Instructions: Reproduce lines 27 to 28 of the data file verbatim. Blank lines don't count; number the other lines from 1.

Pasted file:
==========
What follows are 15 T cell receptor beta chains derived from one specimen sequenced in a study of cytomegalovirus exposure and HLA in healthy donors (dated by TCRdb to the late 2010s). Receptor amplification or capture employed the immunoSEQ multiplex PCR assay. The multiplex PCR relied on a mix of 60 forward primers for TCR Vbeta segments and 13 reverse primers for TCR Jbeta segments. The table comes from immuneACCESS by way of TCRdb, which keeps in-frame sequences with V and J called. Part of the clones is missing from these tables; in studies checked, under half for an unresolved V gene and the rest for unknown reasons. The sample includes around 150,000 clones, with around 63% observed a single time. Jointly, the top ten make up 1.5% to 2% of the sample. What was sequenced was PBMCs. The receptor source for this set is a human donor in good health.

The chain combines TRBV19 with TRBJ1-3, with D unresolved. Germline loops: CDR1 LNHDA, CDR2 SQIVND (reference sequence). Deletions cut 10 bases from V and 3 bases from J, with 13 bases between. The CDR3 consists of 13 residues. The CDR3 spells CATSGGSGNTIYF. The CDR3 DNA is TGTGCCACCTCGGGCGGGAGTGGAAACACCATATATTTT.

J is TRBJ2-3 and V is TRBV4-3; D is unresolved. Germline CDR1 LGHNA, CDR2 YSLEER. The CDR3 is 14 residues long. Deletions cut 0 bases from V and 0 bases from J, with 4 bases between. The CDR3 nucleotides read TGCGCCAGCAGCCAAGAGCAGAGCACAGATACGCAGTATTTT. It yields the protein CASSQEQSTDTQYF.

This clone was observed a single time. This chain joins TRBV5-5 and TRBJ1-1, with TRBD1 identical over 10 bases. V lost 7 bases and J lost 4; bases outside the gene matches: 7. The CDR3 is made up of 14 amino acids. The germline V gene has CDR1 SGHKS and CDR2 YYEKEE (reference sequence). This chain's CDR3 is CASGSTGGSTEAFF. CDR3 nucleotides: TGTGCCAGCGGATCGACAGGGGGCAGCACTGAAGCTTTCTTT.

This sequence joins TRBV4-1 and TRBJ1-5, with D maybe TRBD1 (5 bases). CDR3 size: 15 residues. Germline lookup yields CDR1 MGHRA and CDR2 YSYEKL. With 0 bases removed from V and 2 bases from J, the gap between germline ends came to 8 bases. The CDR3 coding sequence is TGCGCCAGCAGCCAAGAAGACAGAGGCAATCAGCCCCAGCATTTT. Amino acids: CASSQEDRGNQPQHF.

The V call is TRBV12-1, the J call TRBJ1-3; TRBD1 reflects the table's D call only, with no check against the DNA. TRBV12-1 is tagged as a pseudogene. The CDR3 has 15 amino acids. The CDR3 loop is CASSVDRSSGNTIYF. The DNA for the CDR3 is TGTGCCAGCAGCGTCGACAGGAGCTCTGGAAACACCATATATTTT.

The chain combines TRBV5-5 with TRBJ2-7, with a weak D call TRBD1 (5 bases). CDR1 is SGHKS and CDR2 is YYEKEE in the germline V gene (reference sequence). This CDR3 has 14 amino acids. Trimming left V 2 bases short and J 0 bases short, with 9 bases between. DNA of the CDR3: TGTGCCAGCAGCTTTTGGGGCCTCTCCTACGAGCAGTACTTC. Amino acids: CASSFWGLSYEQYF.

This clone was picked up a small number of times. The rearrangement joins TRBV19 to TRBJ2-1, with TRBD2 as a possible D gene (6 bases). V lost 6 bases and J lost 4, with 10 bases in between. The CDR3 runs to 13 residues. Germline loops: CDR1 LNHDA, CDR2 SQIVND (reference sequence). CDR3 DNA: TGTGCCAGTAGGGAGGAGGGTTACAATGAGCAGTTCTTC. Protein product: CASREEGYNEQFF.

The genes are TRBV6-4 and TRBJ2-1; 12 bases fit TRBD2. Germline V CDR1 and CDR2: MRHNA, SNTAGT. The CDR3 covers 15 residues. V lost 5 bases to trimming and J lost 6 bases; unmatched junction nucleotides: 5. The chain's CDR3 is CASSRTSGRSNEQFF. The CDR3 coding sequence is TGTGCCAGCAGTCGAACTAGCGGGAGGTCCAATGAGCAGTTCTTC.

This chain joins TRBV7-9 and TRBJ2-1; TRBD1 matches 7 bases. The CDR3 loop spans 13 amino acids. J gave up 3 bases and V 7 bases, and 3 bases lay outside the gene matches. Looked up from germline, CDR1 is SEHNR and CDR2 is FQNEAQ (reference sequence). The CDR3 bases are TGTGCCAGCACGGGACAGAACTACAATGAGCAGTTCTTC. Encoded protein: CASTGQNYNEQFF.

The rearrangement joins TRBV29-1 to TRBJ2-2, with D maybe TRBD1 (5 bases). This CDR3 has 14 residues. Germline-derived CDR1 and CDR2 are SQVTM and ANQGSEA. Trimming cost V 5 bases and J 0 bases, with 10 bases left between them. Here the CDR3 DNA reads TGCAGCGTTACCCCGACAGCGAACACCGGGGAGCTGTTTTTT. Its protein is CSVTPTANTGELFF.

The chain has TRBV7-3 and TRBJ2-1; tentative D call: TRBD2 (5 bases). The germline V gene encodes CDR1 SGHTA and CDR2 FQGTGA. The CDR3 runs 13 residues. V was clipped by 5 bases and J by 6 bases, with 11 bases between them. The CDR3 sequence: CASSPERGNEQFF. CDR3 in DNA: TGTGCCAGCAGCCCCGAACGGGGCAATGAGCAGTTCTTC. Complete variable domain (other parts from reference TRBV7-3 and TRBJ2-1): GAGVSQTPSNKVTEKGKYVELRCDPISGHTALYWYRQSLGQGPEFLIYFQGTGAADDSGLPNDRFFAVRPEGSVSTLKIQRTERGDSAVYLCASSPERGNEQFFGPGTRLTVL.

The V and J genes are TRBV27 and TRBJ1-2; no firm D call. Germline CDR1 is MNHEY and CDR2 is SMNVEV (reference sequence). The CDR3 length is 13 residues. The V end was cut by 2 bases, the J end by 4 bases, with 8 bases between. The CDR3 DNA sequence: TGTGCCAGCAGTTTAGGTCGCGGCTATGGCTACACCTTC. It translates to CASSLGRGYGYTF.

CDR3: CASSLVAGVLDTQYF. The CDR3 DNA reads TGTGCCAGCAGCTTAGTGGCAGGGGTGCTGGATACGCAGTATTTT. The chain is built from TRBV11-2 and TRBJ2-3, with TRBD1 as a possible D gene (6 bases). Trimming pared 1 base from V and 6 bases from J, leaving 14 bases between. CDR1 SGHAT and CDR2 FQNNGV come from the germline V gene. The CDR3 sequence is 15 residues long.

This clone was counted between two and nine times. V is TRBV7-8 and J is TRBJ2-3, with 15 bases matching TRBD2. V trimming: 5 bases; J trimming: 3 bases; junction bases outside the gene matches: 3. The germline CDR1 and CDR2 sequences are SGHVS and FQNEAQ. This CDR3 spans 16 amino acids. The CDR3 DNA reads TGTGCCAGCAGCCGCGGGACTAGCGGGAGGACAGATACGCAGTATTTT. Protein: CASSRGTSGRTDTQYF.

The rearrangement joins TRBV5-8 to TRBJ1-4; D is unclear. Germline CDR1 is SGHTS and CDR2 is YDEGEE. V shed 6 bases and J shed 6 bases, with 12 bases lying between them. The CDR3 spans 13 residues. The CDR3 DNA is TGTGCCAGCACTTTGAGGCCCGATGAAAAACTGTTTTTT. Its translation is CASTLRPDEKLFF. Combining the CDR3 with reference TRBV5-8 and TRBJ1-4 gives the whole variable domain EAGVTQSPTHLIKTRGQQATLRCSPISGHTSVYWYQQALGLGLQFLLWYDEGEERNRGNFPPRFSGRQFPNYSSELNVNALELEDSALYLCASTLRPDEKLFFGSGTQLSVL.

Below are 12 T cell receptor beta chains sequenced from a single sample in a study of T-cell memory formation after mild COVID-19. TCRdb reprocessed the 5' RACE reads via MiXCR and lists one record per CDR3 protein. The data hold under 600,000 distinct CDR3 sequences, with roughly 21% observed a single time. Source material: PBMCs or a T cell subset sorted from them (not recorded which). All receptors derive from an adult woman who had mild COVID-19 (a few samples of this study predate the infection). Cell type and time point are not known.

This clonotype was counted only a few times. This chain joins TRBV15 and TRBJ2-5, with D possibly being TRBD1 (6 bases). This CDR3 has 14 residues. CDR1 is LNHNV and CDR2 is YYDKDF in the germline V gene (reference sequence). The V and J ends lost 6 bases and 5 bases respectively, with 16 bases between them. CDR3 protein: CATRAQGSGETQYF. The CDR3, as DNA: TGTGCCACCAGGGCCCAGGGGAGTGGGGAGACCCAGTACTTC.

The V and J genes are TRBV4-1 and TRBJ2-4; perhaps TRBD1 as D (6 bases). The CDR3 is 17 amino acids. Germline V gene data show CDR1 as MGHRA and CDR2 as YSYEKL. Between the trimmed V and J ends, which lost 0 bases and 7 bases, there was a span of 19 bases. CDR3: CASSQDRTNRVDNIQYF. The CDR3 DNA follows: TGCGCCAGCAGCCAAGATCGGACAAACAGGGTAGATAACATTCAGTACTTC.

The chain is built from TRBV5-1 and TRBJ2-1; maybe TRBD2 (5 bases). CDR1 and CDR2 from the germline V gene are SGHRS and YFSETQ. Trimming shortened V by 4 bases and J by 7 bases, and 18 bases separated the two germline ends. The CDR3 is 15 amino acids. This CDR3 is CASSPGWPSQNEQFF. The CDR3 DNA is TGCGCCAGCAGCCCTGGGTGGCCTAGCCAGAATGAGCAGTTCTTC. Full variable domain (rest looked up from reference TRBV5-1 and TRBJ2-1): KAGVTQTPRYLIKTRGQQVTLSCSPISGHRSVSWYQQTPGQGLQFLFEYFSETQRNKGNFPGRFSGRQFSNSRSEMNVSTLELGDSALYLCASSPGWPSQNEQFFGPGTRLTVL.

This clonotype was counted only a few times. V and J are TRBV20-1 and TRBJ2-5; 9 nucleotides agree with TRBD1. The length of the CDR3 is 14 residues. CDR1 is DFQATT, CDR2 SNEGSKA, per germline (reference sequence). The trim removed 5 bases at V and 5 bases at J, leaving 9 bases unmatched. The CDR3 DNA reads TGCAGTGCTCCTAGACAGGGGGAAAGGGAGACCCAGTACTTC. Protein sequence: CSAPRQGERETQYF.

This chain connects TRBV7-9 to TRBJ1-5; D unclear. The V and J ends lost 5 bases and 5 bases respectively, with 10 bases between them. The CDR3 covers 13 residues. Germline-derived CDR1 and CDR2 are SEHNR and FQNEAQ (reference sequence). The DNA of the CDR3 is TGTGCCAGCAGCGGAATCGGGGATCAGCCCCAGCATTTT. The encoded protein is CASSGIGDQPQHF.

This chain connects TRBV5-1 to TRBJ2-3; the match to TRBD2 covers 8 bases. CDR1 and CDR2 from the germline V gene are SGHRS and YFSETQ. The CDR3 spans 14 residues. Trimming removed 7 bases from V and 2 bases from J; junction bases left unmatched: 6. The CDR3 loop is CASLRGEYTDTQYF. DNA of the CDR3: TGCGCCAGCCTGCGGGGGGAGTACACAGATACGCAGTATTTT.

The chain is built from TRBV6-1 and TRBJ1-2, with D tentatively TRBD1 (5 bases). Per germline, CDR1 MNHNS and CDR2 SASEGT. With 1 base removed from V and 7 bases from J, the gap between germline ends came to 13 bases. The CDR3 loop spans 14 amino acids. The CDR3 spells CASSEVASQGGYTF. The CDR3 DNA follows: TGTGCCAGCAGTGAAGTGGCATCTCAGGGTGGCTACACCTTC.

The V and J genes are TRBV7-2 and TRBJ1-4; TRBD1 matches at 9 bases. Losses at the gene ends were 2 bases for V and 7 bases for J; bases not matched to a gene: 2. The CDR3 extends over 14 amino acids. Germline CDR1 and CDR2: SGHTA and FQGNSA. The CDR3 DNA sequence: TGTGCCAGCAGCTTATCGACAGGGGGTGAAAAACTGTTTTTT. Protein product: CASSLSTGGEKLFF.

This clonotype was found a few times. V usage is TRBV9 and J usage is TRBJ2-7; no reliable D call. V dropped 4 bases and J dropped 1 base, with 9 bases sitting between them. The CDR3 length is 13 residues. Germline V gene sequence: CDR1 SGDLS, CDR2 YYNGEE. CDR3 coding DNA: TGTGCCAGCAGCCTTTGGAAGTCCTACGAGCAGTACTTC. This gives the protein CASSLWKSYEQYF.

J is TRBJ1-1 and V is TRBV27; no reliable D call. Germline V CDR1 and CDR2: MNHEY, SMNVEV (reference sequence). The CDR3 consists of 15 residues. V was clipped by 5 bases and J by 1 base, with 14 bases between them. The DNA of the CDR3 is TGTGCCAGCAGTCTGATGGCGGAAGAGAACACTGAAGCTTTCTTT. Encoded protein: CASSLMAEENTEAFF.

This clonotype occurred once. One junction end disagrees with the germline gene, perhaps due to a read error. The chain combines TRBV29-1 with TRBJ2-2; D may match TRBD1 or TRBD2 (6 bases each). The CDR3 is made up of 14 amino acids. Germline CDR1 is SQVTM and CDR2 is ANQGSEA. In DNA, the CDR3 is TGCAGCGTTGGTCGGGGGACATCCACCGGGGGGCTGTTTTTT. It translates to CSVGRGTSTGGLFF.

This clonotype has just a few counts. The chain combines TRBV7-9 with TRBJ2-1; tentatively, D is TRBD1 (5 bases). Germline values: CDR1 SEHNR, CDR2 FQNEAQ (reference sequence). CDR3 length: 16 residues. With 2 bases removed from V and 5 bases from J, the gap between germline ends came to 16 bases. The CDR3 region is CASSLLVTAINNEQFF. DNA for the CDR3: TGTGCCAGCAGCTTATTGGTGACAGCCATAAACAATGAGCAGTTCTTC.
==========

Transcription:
J is TRBJ1-1 and V is TRBV27; no reliable D call. Germline V CDR1 and CDR2: MNHEY, SMNVEV (reference sequence). The CDR3 consists of 15 residues. V was clipped by 5 bases and J by 1 base, with 14 bases between them. The DNA of the CDR3 is TGTGCCAGCAGTCTGATGGCGGAAGAGAACACTGAAGCTTTCTTT. Encoded protein: CASSLMAEENTEAFF.

This clonotype occurred once. One junction end disagrees with the germline gene, perhaps due to a read error. The chain combines TRBV29-1 with TRBJ2-2; D may match TRBD1 or TRBD2 (6 bases each). The CDR3 is made up of 14 amino acids. Germline CDR1 is SQVTM and CDR2 is ANQGSEA. In DNA, the CDR3 is TGCAGCGTTGGTCGGGGGACATCCACCGGGGGGCTGTTTTTT. It translates to CSVGRGTSTGGLFF.